Why don't you switch to a quarterly branch? Then you only need to update once every three months or for security issues (keep an eye on VuXML; pkg-audit(8)). Updating once a year is a recipe for disaster.
 
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PMc

PMc

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Uptimes are overrated.
Yes, but: reboot is not a solution. ;)

Why don't you switch to a quarterly branch?
Ah, we have stable portstree branches now! Didn't notice that. Thats indeed nice and makes life easier. (Usually the portstree always changes while building from it, so if you accidentally delete a file, you cannot simply fetch it again from SVN without giving the original revision number.)
 

Trihexagonal

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Wait, so you're telling me that you're only updating your system once every year?
Those are the exact words that went through my mind as I read it. I suggest running pkg audit -F first next time you do to see how many vulnerabilities your server has been subject to over the past year, out of curiosity.

If you're only going to update your ports tree and programs once a year, why not just go with the next version of FreeBSD, build them all fresh and be done with it? Despite downtime you would be ahead in the game IMO.
 
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PMc

PMc

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Those are the exact words that went through my mind as I read it. I suggest running pkg audit -F
Well, I think that one is a new feature that did appear with the pkg stuff. Wasn't there before.

first next time you do to see how many vulnerabilities your server has been subject to over the past year,
And that tells You what? Have You ever bothered to check those "vulnerabilities" and figure which attack vectors would be relevant for the specific installation? Or otherwise, is this rather about a psychological condition named hysteria?

I remember times when in the more qualified discussion groups most of the people had their own "vulnerability" at disposal, so they could get access to an otherwise locked FreeBSD system. Those were quite good times.

Or, lets put it otherwise: why should I be worried about a list of already published "vulnerabilities", while anyway I can't do much about those "vulnerabilities" that are still in use and therefore not yet being published?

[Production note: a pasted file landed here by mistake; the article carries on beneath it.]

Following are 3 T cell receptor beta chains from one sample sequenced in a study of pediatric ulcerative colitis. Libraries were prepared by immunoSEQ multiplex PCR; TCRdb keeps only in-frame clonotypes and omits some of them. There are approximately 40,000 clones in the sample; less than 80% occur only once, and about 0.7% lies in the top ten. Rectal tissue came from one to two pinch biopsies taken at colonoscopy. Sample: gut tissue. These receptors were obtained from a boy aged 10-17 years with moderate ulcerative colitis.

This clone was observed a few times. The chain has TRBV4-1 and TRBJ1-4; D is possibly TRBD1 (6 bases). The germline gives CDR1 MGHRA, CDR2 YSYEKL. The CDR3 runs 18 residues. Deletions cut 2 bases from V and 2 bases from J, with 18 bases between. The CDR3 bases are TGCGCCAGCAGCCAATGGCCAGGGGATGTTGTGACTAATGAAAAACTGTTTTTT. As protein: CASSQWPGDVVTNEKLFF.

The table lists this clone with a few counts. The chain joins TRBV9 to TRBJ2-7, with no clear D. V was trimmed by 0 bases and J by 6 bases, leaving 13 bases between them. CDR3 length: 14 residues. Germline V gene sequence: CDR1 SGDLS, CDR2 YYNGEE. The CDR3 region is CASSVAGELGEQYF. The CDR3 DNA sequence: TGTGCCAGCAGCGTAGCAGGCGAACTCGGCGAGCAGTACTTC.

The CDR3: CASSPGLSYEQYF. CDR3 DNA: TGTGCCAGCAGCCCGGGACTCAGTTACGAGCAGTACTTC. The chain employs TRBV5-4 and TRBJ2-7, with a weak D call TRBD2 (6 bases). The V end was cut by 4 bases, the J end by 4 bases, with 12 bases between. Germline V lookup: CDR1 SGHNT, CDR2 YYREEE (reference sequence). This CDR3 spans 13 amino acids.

talsamon

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But you can reduce the number of "possible" vulnerabilities.
And I doubt you have a better "overview" if you update once a year. I think you have a better, if you do it in an interval of e.g. few weeks.
------
If I imagine this:
Either you update with ports-mgmt/portmaster, the order of the ports amd its dependencies will never be right. Portmaster will interrupt one-hundred times. If you do it with ports-mgmt/poudriere, it will compile an eternity and one day (but I think, the latter would be the better way).
 

talsamon

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627 packages is a "minimal-install". I guess without webkit\* and any compiler.
 

rigoletto@

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This is a desktop, but yes I do not use anything that need webkit, but compilers are built as necessary (just not installed) - also rust.

I just forgot to say that time is using devel/ccache, without that take a about 6h30m (IIRC).
 

talsamon

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I don't believe that. Poudriere build per default with one builder, with one builder a compiler needs one and a half hour. If you set bigger packages to ALLOW_MAKE_JOBS_PACKAGES and two big packages builds at the same time it slows ugly down. (This is a big problem with
poudriere - see PR 228364).
 

rigoletto@

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Why stuck with defaults?

Code:
PARALLEL_JOBS=3
PREPARE_PARALLEL_JOBS=5
AMD FX-8020, 16GB RAM. That is the fastest combination I found, and if I change any of those numbers the build time increase at least 2 hours.

Btw, I do not use ALLOW_MAKE_JOBS_PACKAGES anymore, but had no problem using in the past.
 

talsamon

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My guess was far away:
Code:
[104amd64-default] [2018-06-08_08h45m02s] [ ===> parallel_build:] Queued: 1  Built: 0  Failed: 0  Skipped: 0  Ignored: 0  Tobuild: 1   Time: 02:42:17
    [01]: lang/gcc6                 | gcc6-6.4.0_7              package         (00:00:52 / 02:41:53)
[02:42:23] Logs: /usr/local/poudriere/data/logs/bulk/104amd64-default/2018-06-08_08h45m02s
===> [02:46:47] [01] [02:46:17] Finished lang/gcc6 | gcc6-6.4.0_7: Success
Ok, I forget to close the browser, but I think this will only half the time.
 

rigoletto@

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I just left it running in here while doing my stuff (browsing etc.).